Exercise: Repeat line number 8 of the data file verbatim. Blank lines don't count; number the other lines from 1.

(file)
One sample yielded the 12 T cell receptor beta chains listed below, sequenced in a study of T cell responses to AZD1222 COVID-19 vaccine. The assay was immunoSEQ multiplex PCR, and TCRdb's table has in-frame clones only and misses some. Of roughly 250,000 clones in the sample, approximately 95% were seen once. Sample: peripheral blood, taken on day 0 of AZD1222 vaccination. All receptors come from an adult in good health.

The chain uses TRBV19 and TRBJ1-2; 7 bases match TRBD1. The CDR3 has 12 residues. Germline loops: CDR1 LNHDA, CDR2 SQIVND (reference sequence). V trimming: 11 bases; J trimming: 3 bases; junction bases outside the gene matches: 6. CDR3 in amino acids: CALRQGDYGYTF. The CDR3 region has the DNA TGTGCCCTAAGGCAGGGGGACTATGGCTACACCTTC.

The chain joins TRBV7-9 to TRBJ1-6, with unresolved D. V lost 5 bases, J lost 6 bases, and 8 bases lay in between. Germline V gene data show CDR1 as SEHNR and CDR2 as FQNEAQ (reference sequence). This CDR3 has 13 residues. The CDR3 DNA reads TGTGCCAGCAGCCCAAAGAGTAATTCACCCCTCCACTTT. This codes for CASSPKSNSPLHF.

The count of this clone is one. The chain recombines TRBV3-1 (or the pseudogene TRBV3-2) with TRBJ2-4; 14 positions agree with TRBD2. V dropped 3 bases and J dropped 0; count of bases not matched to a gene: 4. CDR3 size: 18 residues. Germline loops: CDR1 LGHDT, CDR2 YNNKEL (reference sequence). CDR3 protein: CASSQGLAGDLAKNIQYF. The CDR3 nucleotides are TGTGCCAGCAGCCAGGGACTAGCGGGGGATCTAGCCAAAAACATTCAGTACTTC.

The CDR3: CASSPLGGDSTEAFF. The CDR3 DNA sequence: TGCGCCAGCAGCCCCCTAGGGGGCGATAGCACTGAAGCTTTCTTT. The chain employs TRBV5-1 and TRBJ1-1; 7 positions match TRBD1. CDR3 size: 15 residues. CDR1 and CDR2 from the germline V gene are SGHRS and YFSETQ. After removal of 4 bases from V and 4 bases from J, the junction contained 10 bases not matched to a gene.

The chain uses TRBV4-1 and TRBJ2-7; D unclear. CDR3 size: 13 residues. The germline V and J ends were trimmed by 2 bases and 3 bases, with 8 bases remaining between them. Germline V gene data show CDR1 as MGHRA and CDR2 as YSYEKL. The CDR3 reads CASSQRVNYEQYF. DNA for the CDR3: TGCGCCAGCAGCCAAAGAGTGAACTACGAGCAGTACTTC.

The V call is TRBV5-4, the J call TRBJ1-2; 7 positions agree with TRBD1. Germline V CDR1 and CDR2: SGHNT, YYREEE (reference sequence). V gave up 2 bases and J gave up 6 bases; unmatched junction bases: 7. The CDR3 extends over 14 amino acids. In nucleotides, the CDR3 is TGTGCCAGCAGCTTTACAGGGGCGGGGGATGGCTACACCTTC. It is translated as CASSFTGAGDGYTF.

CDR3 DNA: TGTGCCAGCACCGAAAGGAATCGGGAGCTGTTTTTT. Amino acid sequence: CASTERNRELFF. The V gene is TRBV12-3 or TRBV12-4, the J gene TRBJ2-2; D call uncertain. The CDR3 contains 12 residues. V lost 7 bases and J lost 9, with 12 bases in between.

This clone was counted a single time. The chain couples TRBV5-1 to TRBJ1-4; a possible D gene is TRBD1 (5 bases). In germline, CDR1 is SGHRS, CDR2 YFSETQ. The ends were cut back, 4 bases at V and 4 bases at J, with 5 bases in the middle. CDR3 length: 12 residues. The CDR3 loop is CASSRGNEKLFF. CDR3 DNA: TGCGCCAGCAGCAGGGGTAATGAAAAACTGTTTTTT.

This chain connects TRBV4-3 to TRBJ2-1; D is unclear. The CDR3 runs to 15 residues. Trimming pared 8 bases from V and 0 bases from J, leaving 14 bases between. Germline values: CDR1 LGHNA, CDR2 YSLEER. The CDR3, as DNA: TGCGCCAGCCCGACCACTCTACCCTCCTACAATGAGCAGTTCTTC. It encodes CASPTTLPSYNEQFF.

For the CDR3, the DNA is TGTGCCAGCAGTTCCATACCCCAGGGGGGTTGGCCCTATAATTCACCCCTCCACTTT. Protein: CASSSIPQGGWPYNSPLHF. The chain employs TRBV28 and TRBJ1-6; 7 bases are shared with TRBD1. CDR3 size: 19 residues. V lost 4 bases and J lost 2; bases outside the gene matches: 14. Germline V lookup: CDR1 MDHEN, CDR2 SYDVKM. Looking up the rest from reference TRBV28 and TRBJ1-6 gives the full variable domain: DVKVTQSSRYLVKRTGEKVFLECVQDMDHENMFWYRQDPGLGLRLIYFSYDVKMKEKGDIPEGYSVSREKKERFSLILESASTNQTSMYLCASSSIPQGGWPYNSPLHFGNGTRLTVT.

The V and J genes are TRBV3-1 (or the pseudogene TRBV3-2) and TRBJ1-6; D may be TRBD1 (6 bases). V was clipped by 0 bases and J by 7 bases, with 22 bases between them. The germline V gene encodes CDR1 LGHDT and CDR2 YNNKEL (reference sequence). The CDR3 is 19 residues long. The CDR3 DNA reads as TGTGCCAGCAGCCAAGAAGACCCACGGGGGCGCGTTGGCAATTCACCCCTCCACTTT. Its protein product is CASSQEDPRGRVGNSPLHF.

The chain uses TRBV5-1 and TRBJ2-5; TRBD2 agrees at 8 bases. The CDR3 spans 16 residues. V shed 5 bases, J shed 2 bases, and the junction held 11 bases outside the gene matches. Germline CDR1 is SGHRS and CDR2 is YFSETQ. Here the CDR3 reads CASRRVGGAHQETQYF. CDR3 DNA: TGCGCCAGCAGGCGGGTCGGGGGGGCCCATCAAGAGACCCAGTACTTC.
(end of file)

CDR3 DNA: TGTGCCAGCACCGAAAGGAATCGGGAGCTGTTTTTT. Amino acid sequence: CASTERNRELFF. The V gene is TRBV12-3 or TRBV12-4, the J gene TRBJ2-2; D call uncertain. The CDR3 contains 12 residues. V lost 7 bases and J lost 9, with 12 bases in between.